"There's no rule against ninjas," I said. "And believe me, I checked."

"Consider it our newest regulation," Stricker said. "No ninjas allowed, at Halloween or anytime. You're going to have to take that off."

"Okay, okay," I said, like it was a big deal, but this was actually the part I'd been waiting for. Phase two: double points! (27.18-20)

Bad news is Rafe got ninjas outlawed. Good news is he's about to break way more rules—by taking the costume off. Taking it all off. Hey, he was just following Mrs. Stricker's instructions.

"You're right," I told her. "It is stupid. Just as stupid as some of these rules." I don't know why Jeanne was talking to me, and I don't know why I always told her everything I was thinking. Still, she didn't walk away, so I kept going. "No hats? No sunglasses? No pants that are too big or shirts that are too small? Do you really think all these rules do anything to make the school a better place?"

"That's not up to me," she said. (30.10-11)

Rafe's kind of right here. Some rules are kind of dumb. Does a kid wearing a hat really affect the ability of everyone else to learn? But Jeanne just accepts the rules for what they are. Rafe, on the other hand, isn't content just to sit back like a robot. Hey, even if you're not cool with breaking the rules, you can at least question them.

"The point is," Jeanne said, "nobody got hurt and nothing really happened. I mean, it's not like any rules got broken. Not really."

"A very important rule was broken the moment you went into that restroom," Mrs. Stricker said. "I'm afraid after-school detention is mandatory in this case."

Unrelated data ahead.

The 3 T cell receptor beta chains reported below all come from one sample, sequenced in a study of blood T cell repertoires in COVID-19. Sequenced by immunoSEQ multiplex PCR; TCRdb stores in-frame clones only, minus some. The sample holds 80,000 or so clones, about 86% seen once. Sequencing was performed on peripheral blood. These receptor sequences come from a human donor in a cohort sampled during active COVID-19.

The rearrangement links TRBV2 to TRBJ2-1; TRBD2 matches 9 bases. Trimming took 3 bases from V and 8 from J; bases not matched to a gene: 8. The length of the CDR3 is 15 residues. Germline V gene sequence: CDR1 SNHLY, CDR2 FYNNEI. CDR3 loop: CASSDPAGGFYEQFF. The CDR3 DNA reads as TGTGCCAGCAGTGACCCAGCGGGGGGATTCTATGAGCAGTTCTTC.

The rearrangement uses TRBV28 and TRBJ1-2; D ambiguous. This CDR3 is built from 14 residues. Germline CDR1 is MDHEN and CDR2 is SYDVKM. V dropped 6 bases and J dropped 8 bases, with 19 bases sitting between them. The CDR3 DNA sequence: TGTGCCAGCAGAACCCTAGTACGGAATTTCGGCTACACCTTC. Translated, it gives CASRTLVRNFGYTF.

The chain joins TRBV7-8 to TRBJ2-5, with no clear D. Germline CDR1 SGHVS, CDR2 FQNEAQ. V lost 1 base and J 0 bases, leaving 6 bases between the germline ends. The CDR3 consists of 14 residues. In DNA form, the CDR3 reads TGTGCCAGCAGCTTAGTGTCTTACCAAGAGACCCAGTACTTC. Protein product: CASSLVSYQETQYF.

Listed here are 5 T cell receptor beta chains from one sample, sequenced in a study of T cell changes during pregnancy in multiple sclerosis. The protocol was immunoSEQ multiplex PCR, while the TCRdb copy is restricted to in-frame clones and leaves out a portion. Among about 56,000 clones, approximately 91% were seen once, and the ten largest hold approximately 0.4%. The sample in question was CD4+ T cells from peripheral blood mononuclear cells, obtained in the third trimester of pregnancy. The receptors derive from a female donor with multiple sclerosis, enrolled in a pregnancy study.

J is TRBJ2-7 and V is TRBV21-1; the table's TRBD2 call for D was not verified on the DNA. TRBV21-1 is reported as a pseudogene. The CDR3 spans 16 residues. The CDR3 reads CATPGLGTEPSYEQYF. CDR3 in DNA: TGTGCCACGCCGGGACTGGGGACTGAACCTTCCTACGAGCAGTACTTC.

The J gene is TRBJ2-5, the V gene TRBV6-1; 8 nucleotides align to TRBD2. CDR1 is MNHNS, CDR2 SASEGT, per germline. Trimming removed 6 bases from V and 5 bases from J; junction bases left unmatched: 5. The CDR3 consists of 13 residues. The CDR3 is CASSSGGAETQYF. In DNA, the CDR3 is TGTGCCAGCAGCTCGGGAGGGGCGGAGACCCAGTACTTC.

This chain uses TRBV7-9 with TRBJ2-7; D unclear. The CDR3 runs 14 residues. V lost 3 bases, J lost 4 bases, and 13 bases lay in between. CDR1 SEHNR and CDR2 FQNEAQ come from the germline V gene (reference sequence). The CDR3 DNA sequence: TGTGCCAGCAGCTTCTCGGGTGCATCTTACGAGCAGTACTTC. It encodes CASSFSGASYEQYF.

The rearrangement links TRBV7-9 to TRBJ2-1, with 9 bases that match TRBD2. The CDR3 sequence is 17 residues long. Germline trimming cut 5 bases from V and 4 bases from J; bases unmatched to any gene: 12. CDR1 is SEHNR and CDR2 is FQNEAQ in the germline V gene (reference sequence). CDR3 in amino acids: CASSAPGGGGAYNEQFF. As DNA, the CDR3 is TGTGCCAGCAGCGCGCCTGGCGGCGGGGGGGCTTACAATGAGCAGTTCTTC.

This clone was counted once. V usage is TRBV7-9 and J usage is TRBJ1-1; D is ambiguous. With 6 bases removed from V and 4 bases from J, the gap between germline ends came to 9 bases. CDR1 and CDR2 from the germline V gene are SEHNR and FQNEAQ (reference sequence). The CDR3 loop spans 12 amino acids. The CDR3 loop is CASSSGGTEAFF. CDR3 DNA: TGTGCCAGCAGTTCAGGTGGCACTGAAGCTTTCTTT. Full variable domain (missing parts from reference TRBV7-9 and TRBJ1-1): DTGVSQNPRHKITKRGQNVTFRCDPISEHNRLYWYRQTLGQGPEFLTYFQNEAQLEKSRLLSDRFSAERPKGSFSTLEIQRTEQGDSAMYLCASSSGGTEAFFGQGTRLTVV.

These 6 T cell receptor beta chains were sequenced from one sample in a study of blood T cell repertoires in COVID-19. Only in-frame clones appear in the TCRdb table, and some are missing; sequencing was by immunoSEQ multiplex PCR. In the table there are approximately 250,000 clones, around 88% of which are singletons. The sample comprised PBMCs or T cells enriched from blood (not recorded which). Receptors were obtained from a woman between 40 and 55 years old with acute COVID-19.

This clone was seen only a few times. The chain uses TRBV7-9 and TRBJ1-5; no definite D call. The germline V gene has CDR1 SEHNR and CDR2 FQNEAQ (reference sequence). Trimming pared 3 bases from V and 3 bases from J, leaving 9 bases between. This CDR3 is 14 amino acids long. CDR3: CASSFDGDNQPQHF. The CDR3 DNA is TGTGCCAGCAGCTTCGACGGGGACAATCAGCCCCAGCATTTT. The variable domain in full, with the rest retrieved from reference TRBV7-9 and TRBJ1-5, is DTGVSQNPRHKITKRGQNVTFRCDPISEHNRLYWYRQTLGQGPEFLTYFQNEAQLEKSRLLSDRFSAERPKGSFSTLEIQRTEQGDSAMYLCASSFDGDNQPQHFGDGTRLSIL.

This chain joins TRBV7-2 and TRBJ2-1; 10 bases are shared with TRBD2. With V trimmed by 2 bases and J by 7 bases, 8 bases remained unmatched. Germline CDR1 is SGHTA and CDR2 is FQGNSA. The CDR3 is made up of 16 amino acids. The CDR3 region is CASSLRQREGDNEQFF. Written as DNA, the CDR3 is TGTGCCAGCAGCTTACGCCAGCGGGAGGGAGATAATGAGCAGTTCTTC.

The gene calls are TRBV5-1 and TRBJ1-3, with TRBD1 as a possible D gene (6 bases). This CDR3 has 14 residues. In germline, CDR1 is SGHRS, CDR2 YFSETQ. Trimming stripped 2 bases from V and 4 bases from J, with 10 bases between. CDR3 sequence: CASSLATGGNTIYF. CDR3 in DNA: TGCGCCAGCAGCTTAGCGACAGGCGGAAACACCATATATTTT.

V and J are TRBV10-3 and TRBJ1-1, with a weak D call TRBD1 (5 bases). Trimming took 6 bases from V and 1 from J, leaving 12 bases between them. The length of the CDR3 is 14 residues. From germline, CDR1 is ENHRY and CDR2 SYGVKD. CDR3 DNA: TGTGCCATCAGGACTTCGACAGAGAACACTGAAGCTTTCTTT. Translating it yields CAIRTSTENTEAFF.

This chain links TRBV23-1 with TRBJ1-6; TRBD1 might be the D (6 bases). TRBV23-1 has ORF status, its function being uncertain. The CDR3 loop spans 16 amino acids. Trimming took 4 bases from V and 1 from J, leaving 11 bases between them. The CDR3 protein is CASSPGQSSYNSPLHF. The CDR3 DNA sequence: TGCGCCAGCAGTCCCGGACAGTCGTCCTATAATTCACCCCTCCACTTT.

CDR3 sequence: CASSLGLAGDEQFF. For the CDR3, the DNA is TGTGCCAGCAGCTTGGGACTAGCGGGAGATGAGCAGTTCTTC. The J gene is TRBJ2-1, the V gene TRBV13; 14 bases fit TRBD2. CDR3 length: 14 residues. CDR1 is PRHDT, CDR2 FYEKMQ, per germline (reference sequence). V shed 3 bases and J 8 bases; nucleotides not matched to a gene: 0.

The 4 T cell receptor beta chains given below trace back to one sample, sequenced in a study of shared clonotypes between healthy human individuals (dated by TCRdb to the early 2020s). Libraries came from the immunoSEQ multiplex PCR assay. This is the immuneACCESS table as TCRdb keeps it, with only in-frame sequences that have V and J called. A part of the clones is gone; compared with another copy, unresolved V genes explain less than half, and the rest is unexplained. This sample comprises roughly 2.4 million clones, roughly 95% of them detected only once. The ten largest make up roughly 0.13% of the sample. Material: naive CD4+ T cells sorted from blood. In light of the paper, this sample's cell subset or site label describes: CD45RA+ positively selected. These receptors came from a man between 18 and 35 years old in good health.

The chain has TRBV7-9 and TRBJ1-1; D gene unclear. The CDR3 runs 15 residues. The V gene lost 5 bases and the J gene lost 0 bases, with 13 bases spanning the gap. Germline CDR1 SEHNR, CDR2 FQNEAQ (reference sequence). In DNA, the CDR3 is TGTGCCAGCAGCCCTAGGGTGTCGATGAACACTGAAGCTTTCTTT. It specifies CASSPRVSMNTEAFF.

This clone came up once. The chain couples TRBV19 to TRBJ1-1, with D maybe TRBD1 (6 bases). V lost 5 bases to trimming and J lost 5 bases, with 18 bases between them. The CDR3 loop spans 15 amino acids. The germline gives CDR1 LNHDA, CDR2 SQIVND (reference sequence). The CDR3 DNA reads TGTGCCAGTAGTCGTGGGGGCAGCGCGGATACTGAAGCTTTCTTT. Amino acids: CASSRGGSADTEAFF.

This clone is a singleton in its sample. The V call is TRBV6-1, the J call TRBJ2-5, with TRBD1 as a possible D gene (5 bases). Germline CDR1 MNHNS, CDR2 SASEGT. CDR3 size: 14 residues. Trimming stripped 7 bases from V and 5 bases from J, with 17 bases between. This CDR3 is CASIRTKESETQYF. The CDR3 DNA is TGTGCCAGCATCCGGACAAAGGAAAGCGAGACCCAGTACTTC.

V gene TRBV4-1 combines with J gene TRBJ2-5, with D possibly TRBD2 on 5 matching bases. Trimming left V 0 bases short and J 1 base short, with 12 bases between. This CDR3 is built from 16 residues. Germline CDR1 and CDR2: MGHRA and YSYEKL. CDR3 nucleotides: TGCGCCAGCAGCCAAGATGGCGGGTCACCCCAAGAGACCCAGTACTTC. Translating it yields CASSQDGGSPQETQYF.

"What?" Jeanne said.

"Come on!" I practically yelled. "That's totally unfair!"
(61.13-16)

And now Jeanne sees these stupid rules for what they are. She's right—no one got hurt by her standing in the boys' bathroom for a few minutes—but rules are rules and it's detention for her. You'd really think Mrs. Stricker would let this one slide, but she's being awful rule-abiding here. Looks like Rafe had a point, after all.

"You're not going to regret this," Leo kept telling me. The way he saw it, the whole point of Operation R.A.F.E. was about breaking rules, so why should I let a little thing like losing the game stop me from doing the part I'd been looking forward to the most?

Like I said before—genius. (64.2-3)

Leo is kind of a genius. Operation R.A.F.E. might have rules, but who cares? Rafe eats rules for breakfast.

A minute later, the copies of my notebook were spread all over Mr. Dwight's desk. It was all right there—the rules for Operation R.A.F.E., every school regulation I'd broken, and all those stupid pictures Leo and I had drawn along the way. Now everyone could see exactly how much of a juvenile delinquent I was. I just stared at the floor.

"Well, this explains a thing or two," Mrs. Stricker said. (73.1-2)

Yikes. There it all is for everyone to see. All Rafe's rule-breaking glory. Sure, Mom means to show off Rafe's artistic abilities, but Rafe figures this means he's toast. This is the evidence against him. Luckily, his teachers see it for what it is and don't freak out. Sure, he's still expelled, but he gets bonus points for creativity and isn't shipped off to juvie.